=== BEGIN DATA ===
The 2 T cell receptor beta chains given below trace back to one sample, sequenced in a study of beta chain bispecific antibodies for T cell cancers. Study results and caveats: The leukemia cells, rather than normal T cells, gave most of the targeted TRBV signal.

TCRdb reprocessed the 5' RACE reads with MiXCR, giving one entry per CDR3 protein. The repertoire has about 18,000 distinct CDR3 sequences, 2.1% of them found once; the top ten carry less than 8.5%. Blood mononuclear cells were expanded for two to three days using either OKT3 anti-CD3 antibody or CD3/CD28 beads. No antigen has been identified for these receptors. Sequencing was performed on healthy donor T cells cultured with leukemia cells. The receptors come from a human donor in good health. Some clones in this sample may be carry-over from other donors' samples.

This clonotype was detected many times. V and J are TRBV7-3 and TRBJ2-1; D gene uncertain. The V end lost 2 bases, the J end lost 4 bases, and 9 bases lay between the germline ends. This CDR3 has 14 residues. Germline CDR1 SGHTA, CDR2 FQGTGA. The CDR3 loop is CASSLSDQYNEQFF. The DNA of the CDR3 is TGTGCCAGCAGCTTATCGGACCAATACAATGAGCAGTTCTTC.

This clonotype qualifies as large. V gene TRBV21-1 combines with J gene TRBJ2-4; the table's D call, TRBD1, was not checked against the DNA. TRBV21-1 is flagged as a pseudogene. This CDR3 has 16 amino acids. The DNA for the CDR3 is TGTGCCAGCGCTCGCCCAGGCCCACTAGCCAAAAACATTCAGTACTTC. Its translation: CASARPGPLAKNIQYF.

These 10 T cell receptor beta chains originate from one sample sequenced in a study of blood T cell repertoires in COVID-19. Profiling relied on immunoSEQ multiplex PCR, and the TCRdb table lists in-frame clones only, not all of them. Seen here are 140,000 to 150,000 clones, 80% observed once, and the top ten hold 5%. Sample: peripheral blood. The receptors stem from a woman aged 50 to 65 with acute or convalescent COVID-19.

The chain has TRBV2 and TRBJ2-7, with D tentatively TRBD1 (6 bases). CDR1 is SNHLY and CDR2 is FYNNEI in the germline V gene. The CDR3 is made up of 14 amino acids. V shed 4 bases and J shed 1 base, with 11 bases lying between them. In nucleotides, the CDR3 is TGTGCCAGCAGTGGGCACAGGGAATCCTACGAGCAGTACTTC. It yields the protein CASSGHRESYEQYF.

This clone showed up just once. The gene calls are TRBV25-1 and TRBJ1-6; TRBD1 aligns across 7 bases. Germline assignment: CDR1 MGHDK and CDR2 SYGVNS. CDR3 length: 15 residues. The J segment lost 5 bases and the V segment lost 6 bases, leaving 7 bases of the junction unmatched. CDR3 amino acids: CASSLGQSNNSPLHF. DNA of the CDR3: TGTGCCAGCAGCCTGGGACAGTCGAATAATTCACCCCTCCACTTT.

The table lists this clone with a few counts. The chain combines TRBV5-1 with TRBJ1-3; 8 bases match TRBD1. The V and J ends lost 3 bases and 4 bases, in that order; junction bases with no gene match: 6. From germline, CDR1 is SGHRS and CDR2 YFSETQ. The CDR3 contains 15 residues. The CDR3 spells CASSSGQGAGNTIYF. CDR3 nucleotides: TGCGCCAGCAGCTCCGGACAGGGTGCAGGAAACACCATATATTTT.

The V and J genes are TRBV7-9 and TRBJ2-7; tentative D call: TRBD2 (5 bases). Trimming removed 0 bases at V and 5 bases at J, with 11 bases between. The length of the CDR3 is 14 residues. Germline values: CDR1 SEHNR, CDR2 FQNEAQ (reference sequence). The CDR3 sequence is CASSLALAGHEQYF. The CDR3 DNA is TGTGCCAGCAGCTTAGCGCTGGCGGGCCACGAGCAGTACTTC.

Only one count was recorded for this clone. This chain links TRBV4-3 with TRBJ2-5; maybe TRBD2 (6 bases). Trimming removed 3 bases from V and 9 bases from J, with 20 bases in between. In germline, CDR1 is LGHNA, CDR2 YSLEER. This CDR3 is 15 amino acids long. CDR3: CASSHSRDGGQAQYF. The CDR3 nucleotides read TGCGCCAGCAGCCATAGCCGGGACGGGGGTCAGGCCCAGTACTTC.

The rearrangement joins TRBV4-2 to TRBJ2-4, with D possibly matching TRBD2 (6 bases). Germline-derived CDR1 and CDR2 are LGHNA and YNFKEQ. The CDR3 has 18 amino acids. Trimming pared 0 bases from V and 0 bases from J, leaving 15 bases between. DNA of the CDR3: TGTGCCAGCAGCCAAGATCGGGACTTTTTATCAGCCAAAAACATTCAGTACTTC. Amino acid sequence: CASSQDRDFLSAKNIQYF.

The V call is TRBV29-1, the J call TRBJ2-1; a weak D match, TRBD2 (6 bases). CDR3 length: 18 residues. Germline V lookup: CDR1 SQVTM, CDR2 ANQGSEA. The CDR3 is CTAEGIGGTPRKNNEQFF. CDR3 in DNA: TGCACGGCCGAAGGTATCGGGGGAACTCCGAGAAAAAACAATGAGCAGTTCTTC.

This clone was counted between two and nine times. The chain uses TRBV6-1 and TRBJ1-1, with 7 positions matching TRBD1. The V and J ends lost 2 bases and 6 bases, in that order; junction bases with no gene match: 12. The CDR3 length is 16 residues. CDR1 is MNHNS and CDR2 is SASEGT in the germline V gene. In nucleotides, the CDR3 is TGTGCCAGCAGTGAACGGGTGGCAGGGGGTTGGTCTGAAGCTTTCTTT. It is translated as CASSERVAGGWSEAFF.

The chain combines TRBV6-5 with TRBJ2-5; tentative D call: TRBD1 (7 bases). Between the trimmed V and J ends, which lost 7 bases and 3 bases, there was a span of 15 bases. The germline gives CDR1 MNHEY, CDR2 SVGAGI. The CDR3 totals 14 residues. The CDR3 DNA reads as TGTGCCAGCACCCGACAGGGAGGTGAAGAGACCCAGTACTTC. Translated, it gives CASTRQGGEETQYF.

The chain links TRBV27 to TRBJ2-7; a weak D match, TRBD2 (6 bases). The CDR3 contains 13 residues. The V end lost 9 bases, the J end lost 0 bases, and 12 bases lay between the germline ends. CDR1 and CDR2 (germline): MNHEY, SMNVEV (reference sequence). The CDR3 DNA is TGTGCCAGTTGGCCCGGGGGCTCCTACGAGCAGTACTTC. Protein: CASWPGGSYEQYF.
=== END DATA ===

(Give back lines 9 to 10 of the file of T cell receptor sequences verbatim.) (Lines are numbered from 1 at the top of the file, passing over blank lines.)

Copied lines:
The V and J genes are TRBV7-9 and TRBJ2-7; tentative D call: TRBD2 (5 bases). Trimming removed 0 bases at V and 5 bases at J, with 11 bases between. The length of the CDR3 is 14 residues. Germline values: CDR1 SEHNR, CDR2 FQNEAQ (reference sequence). The CDR3 sequence is CASSLALAGHEQYF. The CDR3 DNA is TGTGCCAGCAGCTTAGCGCTGGCGGGCCACGAGCAGTACTTC.

Only one count was recorded for this clone. This chain links TRBV4-3 with TRBJ2-5; maybe TRBD2 (6 bases). Trimming removed 3 bases from V and 9 bases from J, with 20 bases in between. In germline, CDR1 is LGHNA, CDR2 YSLEER. This CDR3 is 15 amino acids long. CDR3: CASSHSRDGGQAQYF. The CDR3 nucleotides read TGCGCCAGCAGCCATAGCCGGGACGGGGGTCAGGCCCAGTACTTC.